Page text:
On August 8, The New Art Dealers Alliance announced that it would cancel its annual New York art fair, which was scheduled to run in March 2019. The decision came from an agreement between both NADA members and its board of directors, said the statement, which also confirmed that the 2018 Miami Beach edition will go on as planned.
But what brought this move on might be the first big warning sign for the art market, already struggling with the consolidation within - NADA New York 2019 was canceled because many small and medium-sized galleries have been closing and are no longer able to handle the costs of attending fairs.
As a response, NADA said it would instead focus on supporting gallery programming during the week the fair usually runs, coinciding with other events like the Armory Show and Independent. The aim is to ”develop and deploy new initiatives that will best serve our members as their needs continue to shift and evolve,” according to the executive director of NADA, Heather Hubbs.
Producing alternative models for the public to engage with contemporary art has always been central to NADA’s mission, and the combination of NADA Miami and directing focus towards the galleries and their exhibition programs will make for a more dynamic season.
Could this mean the end of art fairs as we know them? And more importantly - is there finally a long-term solution for middle-tier galleries in sight?
NADA is pleased to announce What’s New? a platform to share news, insights and activities from NADA Member Galleries and their artists with the public through bi-monthly newsletters and features on our website https://t.co/XiR0jTfQht
— NADA (@newartdealers) July 30, 2018
Without a doubt, art fairs represent a great way to reach new audiences and make more sales than a gallery usually would within its own walls. Dealers, collectors, artists and other galleries all gathered in a single space is a very attractive idea, which is one of the reasons why we’ve seen a surge in the number of such events taking place on a yearly basis - it went from a two- to a three-digit number in the matter of a few years.
For small and middle-sized galleries however, the stakes of participating at a fair are much higher compared to those of their bigger, more successful peers.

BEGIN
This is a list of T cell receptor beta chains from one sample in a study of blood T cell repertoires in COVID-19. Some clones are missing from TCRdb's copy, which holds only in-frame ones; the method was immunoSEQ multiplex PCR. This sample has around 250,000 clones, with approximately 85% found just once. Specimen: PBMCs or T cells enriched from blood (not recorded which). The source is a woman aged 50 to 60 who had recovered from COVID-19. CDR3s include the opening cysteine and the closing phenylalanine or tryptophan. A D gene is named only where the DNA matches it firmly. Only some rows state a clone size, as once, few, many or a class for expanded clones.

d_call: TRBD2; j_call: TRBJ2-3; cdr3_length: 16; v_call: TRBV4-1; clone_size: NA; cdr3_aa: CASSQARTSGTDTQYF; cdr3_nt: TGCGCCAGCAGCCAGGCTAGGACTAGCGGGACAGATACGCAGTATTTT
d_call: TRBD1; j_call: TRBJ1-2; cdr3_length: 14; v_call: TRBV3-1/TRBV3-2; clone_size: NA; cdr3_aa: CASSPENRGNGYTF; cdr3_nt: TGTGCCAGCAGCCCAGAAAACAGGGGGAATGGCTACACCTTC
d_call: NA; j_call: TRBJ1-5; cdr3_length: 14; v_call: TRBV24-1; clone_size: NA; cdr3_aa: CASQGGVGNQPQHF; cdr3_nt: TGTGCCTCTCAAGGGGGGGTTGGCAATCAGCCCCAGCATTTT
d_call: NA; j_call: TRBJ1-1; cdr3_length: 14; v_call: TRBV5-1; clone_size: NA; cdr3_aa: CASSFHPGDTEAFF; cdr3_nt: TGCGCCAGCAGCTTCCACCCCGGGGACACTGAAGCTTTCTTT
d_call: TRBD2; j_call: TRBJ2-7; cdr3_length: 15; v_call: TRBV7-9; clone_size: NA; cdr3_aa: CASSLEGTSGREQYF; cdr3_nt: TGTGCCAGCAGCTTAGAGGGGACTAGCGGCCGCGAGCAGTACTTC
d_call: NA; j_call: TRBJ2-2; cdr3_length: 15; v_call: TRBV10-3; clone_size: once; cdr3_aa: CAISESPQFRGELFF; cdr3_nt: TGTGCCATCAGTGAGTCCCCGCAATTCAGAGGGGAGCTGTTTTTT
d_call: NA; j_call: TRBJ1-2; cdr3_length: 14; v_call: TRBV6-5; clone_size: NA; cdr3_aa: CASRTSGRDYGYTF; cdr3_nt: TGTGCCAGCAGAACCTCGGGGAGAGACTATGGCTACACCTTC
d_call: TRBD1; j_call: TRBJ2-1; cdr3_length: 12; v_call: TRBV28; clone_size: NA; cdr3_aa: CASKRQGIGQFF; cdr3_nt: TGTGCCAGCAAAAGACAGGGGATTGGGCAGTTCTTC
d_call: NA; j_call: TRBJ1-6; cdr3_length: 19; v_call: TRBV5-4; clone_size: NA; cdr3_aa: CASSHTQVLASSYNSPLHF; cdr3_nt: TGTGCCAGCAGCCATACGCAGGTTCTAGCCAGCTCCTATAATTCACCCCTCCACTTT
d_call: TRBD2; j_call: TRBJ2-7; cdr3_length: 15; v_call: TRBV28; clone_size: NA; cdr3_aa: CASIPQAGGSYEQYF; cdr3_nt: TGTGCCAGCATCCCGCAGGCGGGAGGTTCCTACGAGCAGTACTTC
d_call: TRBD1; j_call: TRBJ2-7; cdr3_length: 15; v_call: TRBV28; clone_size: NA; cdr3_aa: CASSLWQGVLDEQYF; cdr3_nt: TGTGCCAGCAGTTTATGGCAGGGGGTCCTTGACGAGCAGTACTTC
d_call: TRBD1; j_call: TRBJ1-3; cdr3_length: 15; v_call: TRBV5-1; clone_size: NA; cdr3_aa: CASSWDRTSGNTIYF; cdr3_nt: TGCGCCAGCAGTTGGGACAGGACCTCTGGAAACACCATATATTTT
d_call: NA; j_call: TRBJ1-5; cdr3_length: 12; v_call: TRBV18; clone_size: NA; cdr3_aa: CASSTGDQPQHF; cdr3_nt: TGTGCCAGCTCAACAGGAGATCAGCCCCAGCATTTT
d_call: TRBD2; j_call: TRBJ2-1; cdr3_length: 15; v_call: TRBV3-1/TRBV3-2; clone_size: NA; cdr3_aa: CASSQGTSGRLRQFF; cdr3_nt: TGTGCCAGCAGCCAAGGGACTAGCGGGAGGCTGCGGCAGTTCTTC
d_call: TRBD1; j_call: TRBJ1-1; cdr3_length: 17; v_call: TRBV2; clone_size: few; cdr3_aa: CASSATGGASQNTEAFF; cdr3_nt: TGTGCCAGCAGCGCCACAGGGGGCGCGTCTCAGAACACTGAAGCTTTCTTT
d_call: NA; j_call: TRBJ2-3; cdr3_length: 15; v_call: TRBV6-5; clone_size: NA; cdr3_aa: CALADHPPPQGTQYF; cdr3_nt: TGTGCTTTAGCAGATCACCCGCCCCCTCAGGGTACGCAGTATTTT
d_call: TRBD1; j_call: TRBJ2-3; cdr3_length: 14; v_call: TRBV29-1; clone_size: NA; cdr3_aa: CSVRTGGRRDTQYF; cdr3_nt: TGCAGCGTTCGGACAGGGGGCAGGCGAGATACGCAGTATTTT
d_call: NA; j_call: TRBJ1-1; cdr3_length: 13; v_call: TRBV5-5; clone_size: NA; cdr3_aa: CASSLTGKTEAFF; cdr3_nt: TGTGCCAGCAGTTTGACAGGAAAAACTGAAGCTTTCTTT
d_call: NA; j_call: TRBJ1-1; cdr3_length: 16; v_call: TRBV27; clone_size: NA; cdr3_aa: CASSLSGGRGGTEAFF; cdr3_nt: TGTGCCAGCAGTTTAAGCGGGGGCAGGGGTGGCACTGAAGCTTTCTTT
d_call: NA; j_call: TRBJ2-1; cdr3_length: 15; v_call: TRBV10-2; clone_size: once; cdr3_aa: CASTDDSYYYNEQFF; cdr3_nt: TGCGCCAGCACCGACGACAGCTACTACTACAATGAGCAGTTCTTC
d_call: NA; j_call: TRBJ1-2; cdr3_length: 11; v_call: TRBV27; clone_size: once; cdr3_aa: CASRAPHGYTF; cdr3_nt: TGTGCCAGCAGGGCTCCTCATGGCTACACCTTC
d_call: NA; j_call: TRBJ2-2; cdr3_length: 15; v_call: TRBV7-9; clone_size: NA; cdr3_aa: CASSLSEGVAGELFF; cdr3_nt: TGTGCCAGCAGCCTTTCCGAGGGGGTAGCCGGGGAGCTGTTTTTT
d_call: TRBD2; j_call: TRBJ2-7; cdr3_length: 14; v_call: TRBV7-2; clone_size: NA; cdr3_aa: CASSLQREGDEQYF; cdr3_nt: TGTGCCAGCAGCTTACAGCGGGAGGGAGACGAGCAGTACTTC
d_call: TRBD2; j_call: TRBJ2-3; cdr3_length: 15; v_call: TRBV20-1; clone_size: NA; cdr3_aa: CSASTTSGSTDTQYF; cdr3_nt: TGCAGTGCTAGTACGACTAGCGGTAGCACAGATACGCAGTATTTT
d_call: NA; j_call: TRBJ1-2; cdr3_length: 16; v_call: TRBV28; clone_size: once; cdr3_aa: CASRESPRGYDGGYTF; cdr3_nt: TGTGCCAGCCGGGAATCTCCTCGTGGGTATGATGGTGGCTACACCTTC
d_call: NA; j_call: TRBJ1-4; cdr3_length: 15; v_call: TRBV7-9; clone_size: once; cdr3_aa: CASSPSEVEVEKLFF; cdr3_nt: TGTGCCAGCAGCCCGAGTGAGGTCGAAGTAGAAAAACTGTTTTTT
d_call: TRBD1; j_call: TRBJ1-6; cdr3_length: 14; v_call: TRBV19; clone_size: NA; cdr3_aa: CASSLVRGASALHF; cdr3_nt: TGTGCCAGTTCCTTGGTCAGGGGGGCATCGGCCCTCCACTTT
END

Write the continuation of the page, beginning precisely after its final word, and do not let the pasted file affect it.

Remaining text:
With the art market shrinking, we now have an even greater gap within top-tier fairs between the biggest players in the game and those who are far less certain of their revenues from such event. Contributing to a gallery’s decision on whether they will participate at a fair or not are factors such as production, shipping, insurance, staffing, gallery dinners and of course, the renting of the booth. An estimate of overall spending at a fair such as Art Basel Miami Beach according to artnet goes between $120,000 and over $275,000.
While the galleries with a better financial stance and big artist names could absorb these costs without a loss, even with possible artwork sales on the spot they often and usually make a negative impact on a small gallery’s budget, eventually forcing them to reconsider and renounce such endeavor - which has now for the first time led to the cancellation of an entire art fair.
Earlier this year at the New York Times Art Leaders Network conference, there was a talk on what fairs themselves could do to make things easier on galleries squeezed by the art market. Gallerist David Zwirner, owner of the eponymous space that is among the most successful ones out there, famously proposed a radical solution: he suggested that top galleries like his should pay higher prices, in order to make room and subsidize smaller galleries’ booths at art fairs.
While Marc Glimcher of Pace Gallery and Thaddaeus Ropac supported this idea, others like the global director of the Art Basel fairs Marc Spiegler, pointed out that the problem goes beyond the costs of booths. He said that the solution should be one to secure a long-term relief and that it should begin with the overall way galleries reach and manage their cash flow.
Another suggestion might be to “simply” choose to participate in second-tier, less expensive fairs; this could, however, reveal another issue - that of taking away the diversity and the healthy mix of artworks from the top-tier fairs, adding fuel to the fire that had already started it all.
NADA, as we could see, went the other way. By completely canceling their event and deciding to focus on their members “en plein air”, they seem to be supporting and believing in an idea which already exists in a form - think gallery weekends, quite successful ones taking place in Berlin and Beijing, or collaborative gallery events like Condo, which encourage pop-up spaces and temporary exhibitions in New York, for instance.
In fact, in addition to removing its New York event from the calendar, NADA is planning on opening a gallery space for exhibitions featuring works by its member galleries, although it is not yet clear as to where this would be.
This alternative could indeed prove fruitful - with NADA’s reputation and a 15-year-old experience, these art spaces could still prosperously show, and sell, the best of their program and artist roster, fairly close to the art fair venues but away from the stress and the demands they bring with them. Is that the beginning of a new era in the art market? We are sure to get an answer to our question in March 2019.
Featured image: A Conference Held at NADA New York 2018, via Instagram.